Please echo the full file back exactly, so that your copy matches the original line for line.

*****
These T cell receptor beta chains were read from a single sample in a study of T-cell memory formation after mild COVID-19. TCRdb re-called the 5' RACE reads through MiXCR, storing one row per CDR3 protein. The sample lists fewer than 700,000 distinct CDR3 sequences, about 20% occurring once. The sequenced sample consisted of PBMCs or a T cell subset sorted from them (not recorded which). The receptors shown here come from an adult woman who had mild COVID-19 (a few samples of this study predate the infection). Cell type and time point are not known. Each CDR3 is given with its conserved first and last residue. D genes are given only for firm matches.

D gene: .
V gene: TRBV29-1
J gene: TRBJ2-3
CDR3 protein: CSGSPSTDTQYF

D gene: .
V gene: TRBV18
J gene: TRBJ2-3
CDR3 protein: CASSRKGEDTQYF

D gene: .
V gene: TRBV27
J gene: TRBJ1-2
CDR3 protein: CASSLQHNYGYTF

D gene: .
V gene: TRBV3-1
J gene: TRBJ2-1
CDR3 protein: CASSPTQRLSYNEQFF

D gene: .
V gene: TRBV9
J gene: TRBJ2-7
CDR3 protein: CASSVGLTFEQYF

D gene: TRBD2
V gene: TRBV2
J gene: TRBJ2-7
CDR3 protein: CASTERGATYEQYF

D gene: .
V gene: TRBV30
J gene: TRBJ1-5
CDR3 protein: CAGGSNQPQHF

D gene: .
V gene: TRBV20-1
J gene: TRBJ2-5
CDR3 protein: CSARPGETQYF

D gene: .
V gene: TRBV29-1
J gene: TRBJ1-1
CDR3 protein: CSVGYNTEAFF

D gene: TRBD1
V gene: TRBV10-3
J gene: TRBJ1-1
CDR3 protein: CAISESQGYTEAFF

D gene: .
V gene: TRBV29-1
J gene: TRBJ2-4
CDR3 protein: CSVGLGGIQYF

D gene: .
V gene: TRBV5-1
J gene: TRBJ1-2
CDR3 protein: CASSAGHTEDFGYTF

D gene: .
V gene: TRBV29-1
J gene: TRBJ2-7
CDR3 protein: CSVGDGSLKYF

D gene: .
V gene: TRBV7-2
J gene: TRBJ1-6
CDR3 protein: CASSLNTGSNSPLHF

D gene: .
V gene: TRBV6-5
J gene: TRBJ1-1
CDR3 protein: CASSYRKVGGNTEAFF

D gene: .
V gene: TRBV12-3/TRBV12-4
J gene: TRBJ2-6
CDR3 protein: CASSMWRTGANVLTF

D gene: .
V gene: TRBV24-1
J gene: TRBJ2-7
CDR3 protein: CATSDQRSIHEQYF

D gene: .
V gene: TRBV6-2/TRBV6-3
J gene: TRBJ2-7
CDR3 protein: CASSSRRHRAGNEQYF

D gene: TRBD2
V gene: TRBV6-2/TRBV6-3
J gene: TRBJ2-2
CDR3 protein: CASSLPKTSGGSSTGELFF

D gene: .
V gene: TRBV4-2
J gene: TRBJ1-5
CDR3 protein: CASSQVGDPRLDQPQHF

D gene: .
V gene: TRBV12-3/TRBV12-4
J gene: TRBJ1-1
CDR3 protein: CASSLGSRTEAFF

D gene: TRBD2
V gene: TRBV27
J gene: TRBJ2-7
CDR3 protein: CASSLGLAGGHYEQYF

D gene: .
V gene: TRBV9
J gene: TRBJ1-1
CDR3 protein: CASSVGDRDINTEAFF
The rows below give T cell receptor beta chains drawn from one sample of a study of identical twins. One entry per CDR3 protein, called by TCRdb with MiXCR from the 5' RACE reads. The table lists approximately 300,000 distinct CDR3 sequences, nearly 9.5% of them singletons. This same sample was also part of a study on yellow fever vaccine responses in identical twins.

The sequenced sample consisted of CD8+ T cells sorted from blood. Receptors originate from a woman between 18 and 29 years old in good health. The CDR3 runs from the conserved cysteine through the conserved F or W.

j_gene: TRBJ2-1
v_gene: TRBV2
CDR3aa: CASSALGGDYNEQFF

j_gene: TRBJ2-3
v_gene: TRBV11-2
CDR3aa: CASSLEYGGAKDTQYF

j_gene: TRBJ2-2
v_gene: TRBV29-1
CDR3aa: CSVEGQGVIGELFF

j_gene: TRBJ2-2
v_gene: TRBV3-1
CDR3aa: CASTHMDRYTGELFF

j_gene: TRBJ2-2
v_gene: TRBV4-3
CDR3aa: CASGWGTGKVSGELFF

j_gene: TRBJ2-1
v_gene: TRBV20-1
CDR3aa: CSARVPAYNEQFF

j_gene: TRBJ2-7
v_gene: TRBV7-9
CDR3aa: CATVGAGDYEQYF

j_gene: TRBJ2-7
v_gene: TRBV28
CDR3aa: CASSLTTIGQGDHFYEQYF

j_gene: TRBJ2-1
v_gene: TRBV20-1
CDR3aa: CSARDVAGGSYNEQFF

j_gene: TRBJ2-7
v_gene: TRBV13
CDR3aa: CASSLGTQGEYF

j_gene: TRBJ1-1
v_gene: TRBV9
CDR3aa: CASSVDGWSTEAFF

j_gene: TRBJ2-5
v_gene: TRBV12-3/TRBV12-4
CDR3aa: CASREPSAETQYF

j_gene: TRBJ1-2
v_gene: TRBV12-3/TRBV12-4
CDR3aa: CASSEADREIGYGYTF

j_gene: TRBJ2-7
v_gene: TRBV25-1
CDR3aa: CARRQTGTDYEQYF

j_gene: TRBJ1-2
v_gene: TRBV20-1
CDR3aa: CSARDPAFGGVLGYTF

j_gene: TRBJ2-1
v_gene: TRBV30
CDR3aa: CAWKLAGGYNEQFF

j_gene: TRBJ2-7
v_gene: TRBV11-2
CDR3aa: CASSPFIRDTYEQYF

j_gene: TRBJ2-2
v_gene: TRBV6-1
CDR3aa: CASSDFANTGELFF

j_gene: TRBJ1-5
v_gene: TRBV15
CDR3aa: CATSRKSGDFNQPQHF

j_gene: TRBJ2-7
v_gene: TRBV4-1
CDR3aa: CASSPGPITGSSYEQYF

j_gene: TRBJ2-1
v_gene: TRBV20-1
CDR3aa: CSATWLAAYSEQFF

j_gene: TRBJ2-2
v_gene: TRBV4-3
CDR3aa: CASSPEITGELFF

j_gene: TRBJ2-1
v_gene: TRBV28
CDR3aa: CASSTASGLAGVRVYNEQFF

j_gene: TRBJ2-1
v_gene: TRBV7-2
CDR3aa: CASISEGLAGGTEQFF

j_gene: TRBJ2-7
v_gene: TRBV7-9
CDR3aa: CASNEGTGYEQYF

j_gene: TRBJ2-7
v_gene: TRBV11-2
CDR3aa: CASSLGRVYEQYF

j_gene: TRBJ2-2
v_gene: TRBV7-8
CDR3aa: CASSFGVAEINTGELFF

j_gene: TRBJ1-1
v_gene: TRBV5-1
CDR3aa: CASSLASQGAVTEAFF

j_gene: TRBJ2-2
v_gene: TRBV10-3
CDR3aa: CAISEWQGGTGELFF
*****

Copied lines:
These T cell receptor beta chains were read from a single sample in a study of T-cell memory formation after mild COVID-19. TCRdb re-called the 5' RACE reads through MiXCR, storing one row per CDR3 protein. The sample lists fewer than 700,000 distinct CDR3 sequences, about 20% occurring once. The sequenced sample consisted of PBMCs or a T cell subset sorted from them (not recorded which). The receptors shown here come from an adult woman who had mild COVID-19 (a few samples of this study predate the infection). Cell type and time point are not known. Each CDR3 is given with its conserved first and last residue. D genes are given only for firm matches.

D gene: .
V gene: TRBV29-1
J gene: TRBJ2-3
CDR3 protein: CSGSPSTDTQYF

D gene: .
V gene: TRBV18
J gene: TRBJ2-3
CDR3 protein: CASSRKGEDTQYF

D gene: .
V gene: TRBV27
J gene: TRBJ1-2
CDR3 protein: CASSLQHNYGYTF

D gene: .
V gene: TRBV3-1
J gene: TRBJ2-1
CDR3 protein: CASSPTQRLSYNEQFF

D gene: .
V gene: TRBV9
J gene: TRBJ2-7
CDR3 protein: CASSVGLTFEQYF

D gene: TRBD2
V gene: TRBV2
J gene: TRBJ2-7
CDR3 protein: CASTERGATYEQYF

D gene: .
V gene: TRBV30
J gene: TRBJ1-5
CDR3 protein: CAGGSNQPQHF

D gene: .
V gene: TRBV20-1
J gene: TRBJ2-5
CDR3 protein: CSARPGETQYF

D gene: .
V gene: TRBV29-1
J gene: TRBJ1-1
CDR3 protein: CSVGYNTEAFF

D gene: TRBD1
V gene: TRBV10-3
J gene: TRBJ1-1
CDR3 protein: CAISESQGYTEAFF

D gene: .
V gene: TRBV29-1
J gene: TRBJ2-4
CDR3 protein: CSVGLGGIQYF

D gene: .
V gene: TRBV5-1
J gene: TRBJ1-2
CDR3 protein: CASSAGHTEDFGYTF

D gene: .
V gene: TRBV29-1
J gene: TRBJ2-7
CDR3 protein: CSVGDGSLKYF

D gene: .
V gene: TRBV7-2
J gene: TRBJ1-6
CDR3 protein: CASSLNTGSNSPLHF

D gene: .
V gene: TRBV6-5
J gene: TRBJ1-1
CDR3 protein: CASSYRKVGGNTEAFF

D gene: .
V gene: TRBV12-3/TRBV12-4
J gene: TRBJ2-6
CDR3 protein: CASSMWRTGANVLTF

D gene: .
V gene: TRBV24-1
J gene: TRBJ2-7
CDR3 protein: CATSDQRSIHEQYF

D gene: .
V gene: TRBV6-2/TRBV6-3
J gene: TRBJ2-7
CDR3 protein: CASSSRRHRAGNEQYF

D gene: TRBD2
V gene: TRBV6-2/TRBV6-3
J gene: TRBJ2-2
CDR3 protein: CASSLPKTSGGSSTGELFF

D gene: .
V gene: TRBV4-2
J gene: TRBJ1-5
CDR3 protein: CASSQVGDPRLDQPQHF

D gene: .
V gene: TRBV12-3/TRBV12-4
J gene: TRBJ1-1
CDR3 protein: CASSLGSRTEAFF

D gene: TRBD2
V gene: TRBV27
J gene: TRBJ2-7
CDR3 protein: CASSLGLAGGHYEQYF

D gene: .
V gene: TRBV9
J gene: TRBJ1-1
CDR3 protein: CASSVGDRDINTEAFF
The rows below give T cell receptor beta chains drawn from one sample of a study of identical twins. One entry per CDR3 protein, called by TCRdb with MiXCR from the 5' RACE reads. The table lists approximately 300,000 distinct CDR3 sequences, nearly 9.5% of them singletons. This same sample was also part of a study on yellow fever vaccine responses in identical twins.

The sequenced sample consisted of CD8+ T cells sorted from blood. Receptors originate from a woman between 18 and 29 years old in good health. The CDR3 runs from the conserved cysteine through the conserved F or W.

j_gene: TRBJ2-1
v_gene: TRBV2
CDR3aa: CASSALGGDYNEQFF

j_gene: TRBJ2-3
v_gene: TRBV11-2
CDR3aa: CASSLEYGGAKDTQYF

j_gene: TRBJ2-2
v_gene: TRBV29-1
CDR3aa: CSVEGQGVIGELFF

j_gene: TRBJ2-2
v_gene: TRBV3-1
CDR3aa: CASTHMDRYTGELFF

j_gene: TRBJ2-2
v_gene: TRBV4-3
CDR3aa: CASGWGTGKVSGELFF

j_gene: TRBJ2-1
v_gene: TRBV20-1
CDR3aa: CSARVPAYNEQFF

j_gene: TRBJ2-7
v_gene: TRBV7-9
CDR3aa: CATVGAGDYEQYF

j_gene: TRBJ2-7
v_gene: TRBV28
CDR3aa: CASSLTTIGQGDHFYEQYF

j_gene: TRBJ2-1
v_gene: TRBV20-1
CDR3aa: CSARDVAGGSYNEQFF

j_gene: TRBJ2-7
v_gene: TRBV13
CDR3aa: CASSLGTQGEYF

j_gene: TRBJ1-1
v_gene: TRBV9
CDR3aa: CASSVDGWSTEAFF

j_gene: TRBJ2-5
v_gene: TRBV12-3/TRBV12-4
CDR3aa: CASREPSAETQYF

j_gene: TRBJ1-2
v_gene: TRBV12-3/TRBV12-4
CDR3aa: CASSEADREIGYGYTF

j_gene: TRBJ2-7
v_gene: TRBV25-1
CDR3aa: CARRQTGTDYEQYF

j_gene: TRBJ1-2
v_gene: TRBV20-1
CDR3aa: CSARDPAFGGVLGYTF

j_gene: TRBJ2-1
v_gene: TRBV30
CDR3aa: CAWKLAGGYNEQFF

j_gene: TRBJ2-7
v_gene: TRBV11-2
CDR3aa: CASSPFIRDTYEQYF

j_gene: TRBJ2-2
v_gene: TRBV6-1
CDR3aa: CASSDFANTGELFF

j_gene: TRBJ1-5
v_gene: TRBV15
CDR3aa: CATSRKSGDFNQPQHF

j_gene: TRBJ2-7
v_gene: TRBV4-1
CDR3aa: CASSPGPITGSSYEQYF

j_gene: TRBJ2-1
v_gene: TRBV20-1
CDR3aa: CSATWLAAYSEQFF

j_gene: TRBJ2-2
v_gene: TRBV4-3
CDR3aa: CASSPEITGELFF

j_gene: TRBJ2-1
v_gene: TRBV28
CDR3aa: CASSTASGLAGVRVYNEQFF

j_gene: TRBJ2-1
v_gene: TRBV7-2
CDR3aa: CASISEGLAGGTEQFF

j_gene: TRBJ2-7
v_gene: TRBV7-9
CDR3aa: CASNEGTGYEQYF

j_gene: TRBJ2-7
v_gene: TRBV11-2
CDR3aa: CASSLGRVYEQYF

j_gene: TRBJ2-2
v_gene: TRBV7-8
CDR3aa: CASSFGVAEINTGELFF

j_gene: TRBJ1-1
v_gene: TRBV5-1
CDR3aa: CASSLASQGAVTEAFF

j_gene: TRBJ2-2
v_gene: TRBV10-3
CDR3aa: CAISEWQGGTGELFF